|Dunne -v- Minister for Environment Heritage & Local Government|
| IEHC 79|
High Court Record Number:
|2004 18593 P|
Date of Delivery:
Composition of Court:
Neutral Citation Number:  IEHC 79
THE HIGH COURT [Record No 2004/18593P]
JUDGMENT of Miss Justice Laffoy delivered on the 18th day of March, 2005
On 7th September, 2004 I delivered a judgment on the substantive issues in this case – whether s. 8 of the National Monuments (Amendment) Act, 2004 (the Act of 2004) was invalid having regard to the provisions of the Constitution and certain provisions of European Law. I found against the plaintiff on all the issues raised. An appeal to the Supreme Court by the plaintiff against that decision is currently pending.
This judgment is concerned with the following applications:
(a) an application by the unsuccessful plaintiff for his costs of the proceedings in this court against all of the defendants; and
(b) an application by the defendants for their costs against the plaintiff, which it was contended should be acceded to on the basis that the ordinary rule that costs follow the event should be applied.
I have had the benefit of written submissions on behalf of the plaintiff and oral submissions on behalf of all of the parties.
In reliance on a number of recent authorities, primarily, the judgment of this court (Quirke J.) delivered on 24th January, 2003 in McEvoy v. Meath County Council  1 I.R. 208 and the judgment of this court (Kelly J.) delivered on 31st March, 2004 in Sinnott v. Martin  1 I.R. 121, counsel for the plaintiff submitted that the exercise of this court’s discretion to depart from the normal rule that costs follow the event is governed by two principles:
(1) that the plaintiff was acting in the public interest in a matter which involved no private personal advantage; and
(2) that the issues raised by the proceedings are of sufficient general public importance to warrant an order for costs being made in his favour.
McEvoy v. Meath County Council involved a challenge by way of judicial review to the making and adopting of a development plan for County Meath, the first applicant being an elected member of Kildare County Council and the second applicant being the chairman of An Taisce (the National Trust for Ireland). The challenge was unsuccessful. In considering the applicants’ application for an order for costs against the respondent, Quirke J. considered a number of authorities, one of which was a decision of the English High Court in R. v. Lord Chancellor, ex parte Child Poverty Action Group  1 W.L.R. 347 which concerned the jurisdiction of the English High Court to make a pre-emptive costs order. Quirke J., having noted that Dyson J. acknowledged that there was a distinction to be made between ordinary private law litigation, on the one hand, and what he called “public interest challenges” on the other hand, quoted the following passage from the judgment of Dyson J. at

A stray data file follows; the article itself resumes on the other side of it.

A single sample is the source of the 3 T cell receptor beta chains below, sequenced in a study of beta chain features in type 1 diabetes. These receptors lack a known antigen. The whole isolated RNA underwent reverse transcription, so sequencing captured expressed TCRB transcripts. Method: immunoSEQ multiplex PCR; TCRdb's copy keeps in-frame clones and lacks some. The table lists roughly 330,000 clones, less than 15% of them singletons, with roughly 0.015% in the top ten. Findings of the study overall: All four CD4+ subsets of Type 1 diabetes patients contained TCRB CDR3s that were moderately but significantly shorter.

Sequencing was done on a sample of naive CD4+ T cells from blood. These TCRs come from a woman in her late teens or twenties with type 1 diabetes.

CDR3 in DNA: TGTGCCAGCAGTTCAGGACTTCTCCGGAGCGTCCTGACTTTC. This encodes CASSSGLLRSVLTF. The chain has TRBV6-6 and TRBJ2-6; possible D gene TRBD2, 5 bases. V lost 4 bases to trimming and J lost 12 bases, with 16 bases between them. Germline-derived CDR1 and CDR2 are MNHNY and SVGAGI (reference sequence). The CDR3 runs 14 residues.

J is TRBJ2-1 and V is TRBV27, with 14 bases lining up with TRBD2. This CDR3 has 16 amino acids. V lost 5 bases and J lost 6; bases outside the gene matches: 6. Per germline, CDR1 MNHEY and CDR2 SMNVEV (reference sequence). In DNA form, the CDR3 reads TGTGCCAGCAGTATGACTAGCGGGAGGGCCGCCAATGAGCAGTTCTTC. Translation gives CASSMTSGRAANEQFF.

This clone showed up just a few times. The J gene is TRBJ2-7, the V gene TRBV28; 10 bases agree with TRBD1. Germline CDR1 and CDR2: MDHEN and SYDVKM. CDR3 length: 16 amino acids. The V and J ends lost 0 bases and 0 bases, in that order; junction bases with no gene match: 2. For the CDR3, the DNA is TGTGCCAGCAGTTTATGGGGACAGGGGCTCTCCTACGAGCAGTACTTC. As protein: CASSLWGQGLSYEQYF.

p. 353 in which he explained his understanding of the concept of a public interest challenge:
THE MINISTER FOR THE ENVIRONMENT, HERITAGE, AND LOCAL GOVERNMENT,
THE ATTORNEY GENERAL AND
DUN LAOGHAIRE RATHDOWN COUNTY COUNCIL
Quirke J. found that in the proceedings before him neither of the applicants was seeking to protect some private interest of his own. They had acted solely by way of furtherance of a valid public interest in the environment and, in particular, in the interest of those communities affected by the planning considerations applicable to the greater Dublin area. He was also satisfied that the proceedings raised public law issues of general importance. On that basis he was satisfied that the applicants had brought “a bona fida public interest challenge”. Quirke J. went on to analyse the course of the proceedings in terms of how issues of fact and law were dealt with. He found that the proceedings were unnecessarily prolonged because of the vast amount of documentation that had to be analysed. While he did not expressly blame the respondent for this, it is to be inferred that it was his view that it was the manner in which the respondent contested the issues which gave rise to that outcome. He also found that the majority of issues of fact were determined in favour of the applicants. He made an order requiring the respondent to pay the full costs of and associated with the daily transcript and he awarded the applicants 50% of their costs of and incidental to the proceedings.
In Sinnott v. Martin, Kelly J. stated that, in his view, the views expressed by Dyson J. in the passage which I have quoted earlier, and approved of by Quirke J., were correct. However, he found that in the proceedings before him, with one exception, the parties before him were seeking to protect their own private interests by participating in the proceedings and that in the circumstances which had prevailed the exceptional party could not be regarded as in a different category for cost purposes. Moreover, he felt that the case did not raise public law issues of such importance as would entitle him, as a matter of discretion, to award costs against the Minister for the Environment.